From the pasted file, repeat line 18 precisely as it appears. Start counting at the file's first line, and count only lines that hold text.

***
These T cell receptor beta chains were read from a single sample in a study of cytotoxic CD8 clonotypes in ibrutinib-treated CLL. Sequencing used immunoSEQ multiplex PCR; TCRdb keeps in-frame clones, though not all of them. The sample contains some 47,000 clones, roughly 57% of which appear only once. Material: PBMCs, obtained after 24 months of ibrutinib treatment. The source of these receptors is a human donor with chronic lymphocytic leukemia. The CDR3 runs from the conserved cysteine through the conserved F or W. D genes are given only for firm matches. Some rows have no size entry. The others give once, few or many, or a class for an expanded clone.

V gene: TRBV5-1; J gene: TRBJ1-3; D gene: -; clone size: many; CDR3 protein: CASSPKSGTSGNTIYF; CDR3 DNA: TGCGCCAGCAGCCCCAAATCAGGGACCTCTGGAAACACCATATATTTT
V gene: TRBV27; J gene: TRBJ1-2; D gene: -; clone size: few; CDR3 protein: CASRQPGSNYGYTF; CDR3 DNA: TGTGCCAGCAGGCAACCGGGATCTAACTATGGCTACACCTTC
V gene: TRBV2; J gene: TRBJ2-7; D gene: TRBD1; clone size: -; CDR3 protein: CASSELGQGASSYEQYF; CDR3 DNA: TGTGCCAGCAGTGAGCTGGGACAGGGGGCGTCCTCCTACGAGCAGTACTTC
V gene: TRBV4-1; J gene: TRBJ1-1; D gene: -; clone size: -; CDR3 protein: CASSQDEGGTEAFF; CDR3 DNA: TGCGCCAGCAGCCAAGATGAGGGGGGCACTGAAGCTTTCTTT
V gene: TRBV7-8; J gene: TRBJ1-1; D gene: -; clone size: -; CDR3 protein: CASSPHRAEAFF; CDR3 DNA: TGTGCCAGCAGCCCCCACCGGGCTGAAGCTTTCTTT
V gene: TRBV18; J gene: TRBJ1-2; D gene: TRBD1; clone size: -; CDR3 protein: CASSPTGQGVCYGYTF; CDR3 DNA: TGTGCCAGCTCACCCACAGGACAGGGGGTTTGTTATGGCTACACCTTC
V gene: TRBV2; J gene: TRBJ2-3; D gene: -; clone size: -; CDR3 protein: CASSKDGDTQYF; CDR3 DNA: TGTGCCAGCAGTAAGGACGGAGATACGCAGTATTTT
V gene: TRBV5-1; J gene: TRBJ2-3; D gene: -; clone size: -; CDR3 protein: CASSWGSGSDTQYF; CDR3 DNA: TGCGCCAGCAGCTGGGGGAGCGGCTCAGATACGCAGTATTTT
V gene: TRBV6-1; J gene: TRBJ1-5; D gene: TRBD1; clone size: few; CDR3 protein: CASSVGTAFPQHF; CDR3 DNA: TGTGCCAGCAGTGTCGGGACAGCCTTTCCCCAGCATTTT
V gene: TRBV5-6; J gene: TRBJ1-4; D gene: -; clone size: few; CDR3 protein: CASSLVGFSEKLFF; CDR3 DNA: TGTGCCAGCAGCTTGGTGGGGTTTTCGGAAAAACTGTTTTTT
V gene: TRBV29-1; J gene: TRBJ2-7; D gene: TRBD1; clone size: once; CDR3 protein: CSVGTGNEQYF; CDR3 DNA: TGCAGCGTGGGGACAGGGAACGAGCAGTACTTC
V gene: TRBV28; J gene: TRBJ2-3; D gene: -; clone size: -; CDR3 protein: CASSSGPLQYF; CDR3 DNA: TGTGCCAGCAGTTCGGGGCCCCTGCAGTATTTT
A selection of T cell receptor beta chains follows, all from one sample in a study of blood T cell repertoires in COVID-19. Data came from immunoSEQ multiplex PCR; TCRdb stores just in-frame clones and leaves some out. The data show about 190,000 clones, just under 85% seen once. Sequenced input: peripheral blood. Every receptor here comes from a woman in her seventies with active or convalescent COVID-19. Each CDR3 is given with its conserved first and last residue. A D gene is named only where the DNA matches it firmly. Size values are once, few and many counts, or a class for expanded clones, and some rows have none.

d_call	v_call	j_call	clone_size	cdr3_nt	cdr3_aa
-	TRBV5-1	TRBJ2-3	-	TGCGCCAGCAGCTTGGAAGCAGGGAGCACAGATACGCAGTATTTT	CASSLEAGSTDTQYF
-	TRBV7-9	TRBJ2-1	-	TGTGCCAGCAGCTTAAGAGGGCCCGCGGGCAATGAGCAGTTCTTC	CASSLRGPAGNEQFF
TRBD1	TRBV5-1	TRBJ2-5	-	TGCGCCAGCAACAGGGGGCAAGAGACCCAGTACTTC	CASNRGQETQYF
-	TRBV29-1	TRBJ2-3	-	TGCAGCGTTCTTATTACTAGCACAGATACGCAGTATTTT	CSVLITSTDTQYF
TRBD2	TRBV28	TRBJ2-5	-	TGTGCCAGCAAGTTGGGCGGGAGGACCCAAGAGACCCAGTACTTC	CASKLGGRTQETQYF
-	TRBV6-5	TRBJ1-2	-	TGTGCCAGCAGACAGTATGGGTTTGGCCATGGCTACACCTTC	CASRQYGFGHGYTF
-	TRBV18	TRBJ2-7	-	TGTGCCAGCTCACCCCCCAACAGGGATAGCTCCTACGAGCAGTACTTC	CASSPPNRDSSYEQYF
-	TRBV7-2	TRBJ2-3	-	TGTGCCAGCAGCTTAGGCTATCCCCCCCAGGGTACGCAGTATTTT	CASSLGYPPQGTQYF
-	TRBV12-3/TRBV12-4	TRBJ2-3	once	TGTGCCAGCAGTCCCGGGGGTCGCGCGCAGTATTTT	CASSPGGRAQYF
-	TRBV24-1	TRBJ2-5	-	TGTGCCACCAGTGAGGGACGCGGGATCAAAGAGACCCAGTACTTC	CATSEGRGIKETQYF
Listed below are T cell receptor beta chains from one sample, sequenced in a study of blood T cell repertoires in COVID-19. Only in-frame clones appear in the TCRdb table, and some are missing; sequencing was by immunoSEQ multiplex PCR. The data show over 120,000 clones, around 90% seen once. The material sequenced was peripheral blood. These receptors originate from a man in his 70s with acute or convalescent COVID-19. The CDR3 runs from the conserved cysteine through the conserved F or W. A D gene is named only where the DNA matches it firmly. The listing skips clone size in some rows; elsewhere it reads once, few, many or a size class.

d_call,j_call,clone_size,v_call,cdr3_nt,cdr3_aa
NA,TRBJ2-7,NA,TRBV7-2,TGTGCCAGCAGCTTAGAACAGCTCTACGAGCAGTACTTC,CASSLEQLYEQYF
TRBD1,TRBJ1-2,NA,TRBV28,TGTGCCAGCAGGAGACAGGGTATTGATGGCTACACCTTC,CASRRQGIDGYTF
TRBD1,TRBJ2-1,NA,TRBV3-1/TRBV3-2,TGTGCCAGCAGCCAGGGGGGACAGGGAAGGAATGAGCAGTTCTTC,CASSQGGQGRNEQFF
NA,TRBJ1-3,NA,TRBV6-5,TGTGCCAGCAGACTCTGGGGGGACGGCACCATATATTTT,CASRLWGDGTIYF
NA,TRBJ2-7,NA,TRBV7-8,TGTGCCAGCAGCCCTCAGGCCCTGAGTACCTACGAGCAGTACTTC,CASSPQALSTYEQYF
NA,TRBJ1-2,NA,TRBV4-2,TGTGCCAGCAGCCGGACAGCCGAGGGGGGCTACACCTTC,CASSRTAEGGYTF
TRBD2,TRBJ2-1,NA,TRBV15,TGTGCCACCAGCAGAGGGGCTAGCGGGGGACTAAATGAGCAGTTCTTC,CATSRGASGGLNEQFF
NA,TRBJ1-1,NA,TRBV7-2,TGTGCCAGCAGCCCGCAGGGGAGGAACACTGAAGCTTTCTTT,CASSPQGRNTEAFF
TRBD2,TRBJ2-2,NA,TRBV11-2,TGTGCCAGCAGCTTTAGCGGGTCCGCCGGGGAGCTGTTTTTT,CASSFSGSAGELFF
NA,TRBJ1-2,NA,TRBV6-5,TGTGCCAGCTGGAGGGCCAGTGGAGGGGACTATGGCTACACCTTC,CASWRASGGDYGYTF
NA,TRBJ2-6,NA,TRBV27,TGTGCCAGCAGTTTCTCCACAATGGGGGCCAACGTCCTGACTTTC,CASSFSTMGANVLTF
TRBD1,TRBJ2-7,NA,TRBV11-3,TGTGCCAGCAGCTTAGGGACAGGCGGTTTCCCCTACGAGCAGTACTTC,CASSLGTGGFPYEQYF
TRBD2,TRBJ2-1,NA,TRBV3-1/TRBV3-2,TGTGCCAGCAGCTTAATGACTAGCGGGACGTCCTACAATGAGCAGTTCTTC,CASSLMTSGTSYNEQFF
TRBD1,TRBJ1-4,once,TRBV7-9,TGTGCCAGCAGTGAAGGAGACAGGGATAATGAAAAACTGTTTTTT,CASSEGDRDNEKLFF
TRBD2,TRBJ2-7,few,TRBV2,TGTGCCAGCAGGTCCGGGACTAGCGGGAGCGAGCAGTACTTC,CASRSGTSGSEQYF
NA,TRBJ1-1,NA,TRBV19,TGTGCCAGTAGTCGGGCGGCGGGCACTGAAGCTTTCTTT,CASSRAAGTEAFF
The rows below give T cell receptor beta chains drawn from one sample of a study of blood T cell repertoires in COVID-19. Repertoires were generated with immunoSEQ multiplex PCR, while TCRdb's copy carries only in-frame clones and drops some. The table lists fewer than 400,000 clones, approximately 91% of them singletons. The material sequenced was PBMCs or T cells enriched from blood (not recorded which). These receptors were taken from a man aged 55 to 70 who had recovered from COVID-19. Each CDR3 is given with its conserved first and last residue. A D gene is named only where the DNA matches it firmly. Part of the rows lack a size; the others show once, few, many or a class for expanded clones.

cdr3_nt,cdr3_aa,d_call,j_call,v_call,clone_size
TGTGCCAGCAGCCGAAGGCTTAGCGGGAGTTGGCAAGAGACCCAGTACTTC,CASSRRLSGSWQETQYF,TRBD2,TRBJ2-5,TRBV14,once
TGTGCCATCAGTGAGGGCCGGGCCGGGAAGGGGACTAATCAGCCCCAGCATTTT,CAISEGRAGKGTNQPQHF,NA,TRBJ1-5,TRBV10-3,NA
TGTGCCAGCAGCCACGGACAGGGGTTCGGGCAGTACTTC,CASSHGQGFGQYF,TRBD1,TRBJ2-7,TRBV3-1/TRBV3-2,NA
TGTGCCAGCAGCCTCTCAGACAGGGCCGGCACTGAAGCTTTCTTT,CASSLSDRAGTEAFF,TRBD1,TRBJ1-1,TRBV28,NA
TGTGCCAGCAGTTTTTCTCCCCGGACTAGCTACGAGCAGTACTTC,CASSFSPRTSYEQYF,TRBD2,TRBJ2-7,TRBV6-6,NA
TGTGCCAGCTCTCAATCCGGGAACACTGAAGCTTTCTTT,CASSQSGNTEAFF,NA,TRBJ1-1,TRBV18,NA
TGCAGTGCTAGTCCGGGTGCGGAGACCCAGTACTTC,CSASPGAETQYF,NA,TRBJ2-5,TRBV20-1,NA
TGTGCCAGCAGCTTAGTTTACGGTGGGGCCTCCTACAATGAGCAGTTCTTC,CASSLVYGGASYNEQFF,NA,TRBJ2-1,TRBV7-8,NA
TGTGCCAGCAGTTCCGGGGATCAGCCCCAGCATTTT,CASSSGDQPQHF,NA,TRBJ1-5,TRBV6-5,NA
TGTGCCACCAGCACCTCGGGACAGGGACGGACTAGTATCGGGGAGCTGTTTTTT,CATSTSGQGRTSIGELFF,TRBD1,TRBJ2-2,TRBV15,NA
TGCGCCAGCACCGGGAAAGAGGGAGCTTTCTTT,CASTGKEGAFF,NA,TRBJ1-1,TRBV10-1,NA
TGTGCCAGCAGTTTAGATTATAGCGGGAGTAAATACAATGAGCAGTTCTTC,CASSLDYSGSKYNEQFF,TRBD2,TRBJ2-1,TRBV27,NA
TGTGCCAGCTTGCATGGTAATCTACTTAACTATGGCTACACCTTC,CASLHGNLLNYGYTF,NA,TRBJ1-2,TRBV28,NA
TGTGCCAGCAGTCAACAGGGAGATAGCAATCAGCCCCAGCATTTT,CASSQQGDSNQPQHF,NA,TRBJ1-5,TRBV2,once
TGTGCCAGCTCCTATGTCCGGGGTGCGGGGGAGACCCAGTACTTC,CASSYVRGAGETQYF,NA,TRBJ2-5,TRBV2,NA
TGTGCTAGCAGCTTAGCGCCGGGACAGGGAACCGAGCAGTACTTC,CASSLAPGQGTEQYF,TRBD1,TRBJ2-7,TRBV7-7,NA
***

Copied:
TRBD1	TRBV5-1	TRBJ2-5	-	TGCGCCAGCAACAGGGGGCAAGAGACCCAGTACTTC	CASNRGQETQYF